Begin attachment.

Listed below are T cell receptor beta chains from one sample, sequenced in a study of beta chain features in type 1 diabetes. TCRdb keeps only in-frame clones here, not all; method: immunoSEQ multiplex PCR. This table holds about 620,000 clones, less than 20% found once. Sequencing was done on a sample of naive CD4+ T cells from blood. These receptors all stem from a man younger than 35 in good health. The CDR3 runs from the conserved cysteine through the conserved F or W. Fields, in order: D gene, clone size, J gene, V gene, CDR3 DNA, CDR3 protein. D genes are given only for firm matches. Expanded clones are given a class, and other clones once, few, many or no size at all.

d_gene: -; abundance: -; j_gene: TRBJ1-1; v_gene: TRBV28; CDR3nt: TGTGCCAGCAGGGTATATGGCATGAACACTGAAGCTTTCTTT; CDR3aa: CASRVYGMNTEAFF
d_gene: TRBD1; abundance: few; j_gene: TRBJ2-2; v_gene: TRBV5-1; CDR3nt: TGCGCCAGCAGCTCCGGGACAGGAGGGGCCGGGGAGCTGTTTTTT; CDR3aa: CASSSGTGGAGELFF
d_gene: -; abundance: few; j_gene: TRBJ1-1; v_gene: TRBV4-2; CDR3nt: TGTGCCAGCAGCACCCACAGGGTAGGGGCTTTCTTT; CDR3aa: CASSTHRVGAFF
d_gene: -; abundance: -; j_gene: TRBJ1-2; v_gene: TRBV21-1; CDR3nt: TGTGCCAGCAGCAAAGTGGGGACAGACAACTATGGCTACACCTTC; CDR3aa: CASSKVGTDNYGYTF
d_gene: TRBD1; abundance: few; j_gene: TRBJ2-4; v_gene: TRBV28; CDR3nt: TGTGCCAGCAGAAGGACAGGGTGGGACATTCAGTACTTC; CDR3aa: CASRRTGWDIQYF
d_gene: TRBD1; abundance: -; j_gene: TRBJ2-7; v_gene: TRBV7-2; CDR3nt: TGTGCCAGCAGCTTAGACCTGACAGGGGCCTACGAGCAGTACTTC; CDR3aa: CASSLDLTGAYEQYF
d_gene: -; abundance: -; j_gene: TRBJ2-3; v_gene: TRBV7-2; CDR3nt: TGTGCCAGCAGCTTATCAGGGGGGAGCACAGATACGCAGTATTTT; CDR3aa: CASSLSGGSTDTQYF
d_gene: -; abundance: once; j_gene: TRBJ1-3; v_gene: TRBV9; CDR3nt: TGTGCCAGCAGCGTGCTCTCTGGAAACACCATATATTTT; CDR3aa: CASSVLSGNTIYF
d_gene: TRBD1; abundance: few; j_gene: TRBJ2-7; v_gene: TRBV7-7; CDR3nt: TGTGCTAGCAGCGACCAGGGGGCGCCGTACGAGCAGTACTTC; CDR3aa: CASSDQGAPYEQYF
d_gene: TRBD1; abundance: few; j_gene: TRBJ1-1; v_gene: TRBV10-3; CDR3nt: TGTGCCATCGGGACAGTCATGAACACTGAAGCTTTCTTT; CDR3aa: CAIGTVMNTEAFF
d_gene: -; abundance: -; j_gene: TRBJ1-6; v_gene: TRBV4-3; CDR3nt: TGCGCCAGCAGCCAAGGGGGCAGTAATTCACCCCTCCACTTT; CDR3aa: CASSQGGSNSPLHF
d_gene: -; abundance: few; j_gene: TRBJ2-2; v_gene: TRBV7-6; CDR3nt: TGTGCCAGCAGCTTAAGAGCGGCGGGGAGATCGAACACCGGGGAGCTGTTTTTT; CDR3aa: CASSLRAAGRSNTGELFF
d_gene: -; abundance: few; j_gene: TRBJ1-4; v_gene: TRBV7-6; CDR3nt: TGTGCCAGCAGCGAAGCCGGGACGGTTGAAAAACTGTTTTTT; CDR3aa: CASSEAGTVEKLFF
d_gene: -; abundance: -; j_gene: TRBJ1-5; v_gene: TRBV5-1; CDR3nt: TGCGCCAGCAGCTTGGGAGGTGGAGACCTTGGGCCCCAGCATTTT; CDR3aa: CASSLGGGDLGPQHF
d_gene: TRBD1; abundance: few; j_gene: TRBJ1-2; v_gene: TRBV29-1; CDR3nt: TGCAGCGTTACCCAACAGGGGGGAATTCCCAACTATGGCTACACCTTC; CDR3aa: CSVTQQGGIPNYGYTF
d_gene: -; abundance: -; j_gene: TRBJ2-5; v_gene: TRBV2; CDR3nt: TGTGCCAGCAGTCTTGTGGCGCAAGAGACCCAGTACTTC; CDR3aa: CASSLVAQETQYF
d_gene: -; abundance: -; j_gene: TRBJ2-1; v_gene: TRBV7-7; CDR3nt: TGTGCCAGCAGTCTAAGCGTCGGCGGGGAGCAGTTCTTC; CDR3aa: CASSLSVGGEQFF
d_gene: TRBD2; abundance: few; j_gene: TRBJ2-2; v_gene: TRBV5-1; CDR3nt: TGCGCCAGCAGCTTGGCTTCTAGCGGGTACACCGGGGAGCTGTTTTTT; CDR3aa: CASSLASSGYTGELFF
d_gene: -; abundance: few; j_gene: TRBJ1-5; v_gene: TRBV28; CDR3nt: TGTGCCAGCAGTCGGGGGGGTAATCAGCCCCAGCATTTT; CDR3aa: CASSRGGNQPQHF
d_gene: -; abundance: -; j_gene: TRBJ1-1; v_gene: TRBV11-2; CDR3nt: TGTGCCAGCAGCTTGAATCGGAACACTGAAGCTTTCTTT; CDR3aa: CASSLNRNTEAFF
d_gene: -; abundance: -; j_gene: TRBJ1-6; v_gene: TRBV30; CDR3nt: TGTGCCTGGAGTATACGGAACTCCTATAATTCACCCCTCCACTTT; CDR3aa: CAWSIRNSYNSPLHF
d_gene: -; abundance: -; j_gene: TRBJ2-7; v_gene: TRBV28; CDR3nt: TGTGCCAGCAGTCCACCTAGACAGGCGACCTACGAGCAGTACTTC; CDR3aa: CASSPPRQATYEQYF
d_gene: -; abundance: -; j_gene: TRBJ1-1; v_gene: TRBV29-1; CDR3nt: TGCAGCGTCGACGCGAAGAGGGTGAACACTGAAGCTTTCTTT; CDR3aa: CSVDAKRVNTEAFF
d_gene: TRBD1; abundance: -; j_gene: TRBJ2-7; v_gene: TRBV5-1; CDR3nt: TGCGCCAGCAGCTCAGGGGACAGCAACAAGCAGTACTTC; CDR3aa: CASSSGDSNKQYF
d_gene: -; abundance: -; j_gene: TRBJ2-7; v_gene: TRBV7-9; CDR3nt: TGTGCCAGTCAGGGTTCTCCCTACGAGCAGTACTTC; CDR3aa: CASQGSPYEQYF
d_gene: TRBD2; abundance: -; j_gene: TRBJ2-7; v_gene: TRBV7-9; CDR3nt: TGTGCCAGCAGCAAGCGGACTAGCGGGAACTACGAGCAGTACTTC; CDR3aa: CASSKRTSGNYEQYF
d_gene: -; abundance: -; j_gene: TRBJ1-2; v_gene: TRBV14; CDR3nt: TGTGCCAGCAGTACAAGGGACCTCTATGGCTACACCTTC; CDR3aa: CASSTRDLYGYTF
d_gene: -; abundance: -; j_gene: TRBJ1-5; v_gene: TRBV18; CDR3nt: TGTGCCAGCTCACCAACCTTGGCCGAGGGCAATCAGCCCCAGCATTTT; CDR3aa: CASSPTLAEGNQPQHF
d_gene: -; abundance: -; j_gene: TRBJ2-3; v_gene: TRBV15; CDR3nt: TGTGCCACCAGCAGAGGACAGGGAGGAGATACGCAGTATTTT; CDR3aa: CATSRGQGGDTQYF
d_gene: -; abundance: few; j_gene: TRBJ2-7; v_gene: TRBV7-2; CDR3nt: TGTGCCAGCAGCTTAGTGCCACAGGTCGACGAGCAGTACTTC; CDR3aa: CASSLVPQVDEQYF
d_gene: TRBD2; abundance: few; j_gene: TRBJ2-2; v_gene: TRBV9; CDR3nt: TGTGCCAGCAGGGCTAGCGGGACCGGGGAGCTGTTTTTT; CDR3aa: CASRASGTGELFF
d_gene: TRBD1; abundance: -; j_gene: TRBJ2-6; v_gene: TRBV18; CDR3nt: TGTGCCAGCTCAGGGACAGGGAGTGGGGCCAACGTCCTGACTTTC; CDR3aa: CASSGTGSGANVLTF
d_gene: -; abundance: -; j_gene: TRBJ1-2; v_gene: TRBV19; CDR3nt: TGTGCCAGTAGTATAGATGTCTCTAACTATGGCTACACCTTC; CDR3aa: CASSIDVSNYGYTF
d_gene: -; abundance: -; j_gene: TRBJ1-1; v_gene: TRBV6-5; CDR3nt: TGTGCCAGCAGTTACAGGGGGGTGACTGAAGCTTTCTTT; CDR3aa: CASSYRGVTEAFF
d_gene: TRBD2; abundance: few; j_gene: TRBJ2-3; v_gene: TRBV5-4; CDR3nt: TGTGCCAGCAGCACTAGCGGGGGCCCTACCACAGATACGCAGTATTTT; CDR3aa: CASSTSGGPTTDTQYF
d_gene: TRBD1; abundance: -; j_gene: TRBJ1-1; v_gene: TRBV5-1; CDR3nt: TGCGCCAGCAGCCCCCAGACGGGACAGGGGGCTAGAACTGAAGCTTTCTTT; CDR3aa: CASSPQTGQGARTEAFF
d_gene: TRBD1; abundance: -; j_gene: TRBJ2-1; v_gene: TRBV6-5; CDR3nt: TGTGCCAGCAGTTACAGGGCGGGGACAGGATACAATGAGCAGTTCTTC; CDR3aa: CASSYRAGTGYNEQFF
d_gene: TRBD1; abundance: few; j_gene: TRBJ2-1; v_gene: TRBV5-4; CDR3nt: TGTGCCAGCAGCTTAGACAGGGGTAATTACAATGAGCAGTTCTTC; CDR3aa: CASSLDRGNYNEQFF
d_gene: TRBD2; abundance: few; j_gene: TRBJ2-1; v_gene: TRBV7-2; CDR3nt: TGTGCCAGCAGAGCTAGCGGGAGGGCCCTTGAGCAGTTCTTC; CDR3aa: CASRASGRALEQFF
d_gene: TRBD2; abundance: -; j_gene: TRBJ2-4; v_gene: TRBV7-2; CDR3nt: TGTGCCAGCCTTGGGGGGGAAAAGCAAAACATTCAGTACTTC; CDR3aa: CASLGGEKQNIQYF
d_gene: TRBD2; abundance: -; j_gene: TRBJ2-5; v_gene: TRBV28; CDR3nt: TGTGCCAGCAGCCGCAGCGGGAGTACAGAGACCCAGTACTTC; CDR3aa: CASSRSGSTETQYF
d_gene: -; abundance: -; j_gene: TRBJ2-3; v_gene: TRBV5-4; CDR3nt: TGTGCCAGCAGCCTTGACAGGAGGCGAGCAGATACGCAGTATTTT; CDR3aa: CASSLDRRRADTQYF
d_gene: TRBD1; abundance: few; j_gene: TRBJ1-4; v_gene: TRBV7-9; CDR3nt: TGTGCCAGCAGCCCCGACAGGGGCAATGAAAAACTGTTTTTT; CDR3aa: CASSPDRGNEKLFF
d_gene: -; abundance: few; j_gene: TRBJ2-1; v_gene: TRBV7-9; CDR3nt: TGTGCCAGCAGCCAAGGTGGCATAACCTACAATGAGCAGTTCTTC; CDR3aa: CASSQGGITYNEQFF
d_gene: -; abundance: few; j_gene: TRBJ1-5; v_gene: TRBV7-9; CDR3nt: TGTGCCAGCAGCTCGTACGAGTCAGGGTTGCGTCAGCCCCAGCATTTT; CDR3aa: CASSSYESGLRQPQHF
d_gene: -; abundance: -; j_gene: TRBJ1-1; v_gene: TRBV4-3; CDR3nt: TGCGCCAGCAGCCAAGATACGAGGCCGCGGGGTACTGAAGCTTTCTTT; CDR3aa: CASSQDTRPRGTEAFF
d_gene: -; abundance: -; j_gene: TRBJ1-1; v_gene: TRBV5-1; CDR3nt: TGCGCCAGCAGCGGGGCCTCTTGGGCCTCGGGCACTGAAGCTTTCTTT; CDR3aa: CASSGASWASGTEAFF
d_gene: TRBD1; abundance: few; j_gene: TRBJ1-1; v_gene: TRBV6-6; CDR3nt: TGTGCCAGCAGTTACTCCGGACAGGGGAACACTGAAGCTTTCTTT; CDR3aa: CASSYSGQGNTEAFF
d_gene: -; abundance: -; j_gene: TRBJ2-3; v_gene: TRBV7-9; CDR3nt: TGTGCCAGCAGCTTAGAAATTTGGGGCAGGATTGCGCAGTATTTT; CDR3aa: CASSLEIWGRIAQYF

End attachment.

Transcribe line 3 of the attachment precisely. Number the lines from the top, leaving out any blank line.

d_gene: TRBD1; abundance: few; j_gene: TRBJ2-2; v_gene: TRBV5-1; CDR3nt: TGCGCCAGCAGCTCCGGGACAGGAGGGGCCGGGGAGCTGTTTTTT; CDR3aa: CASSSGTGGAGELFF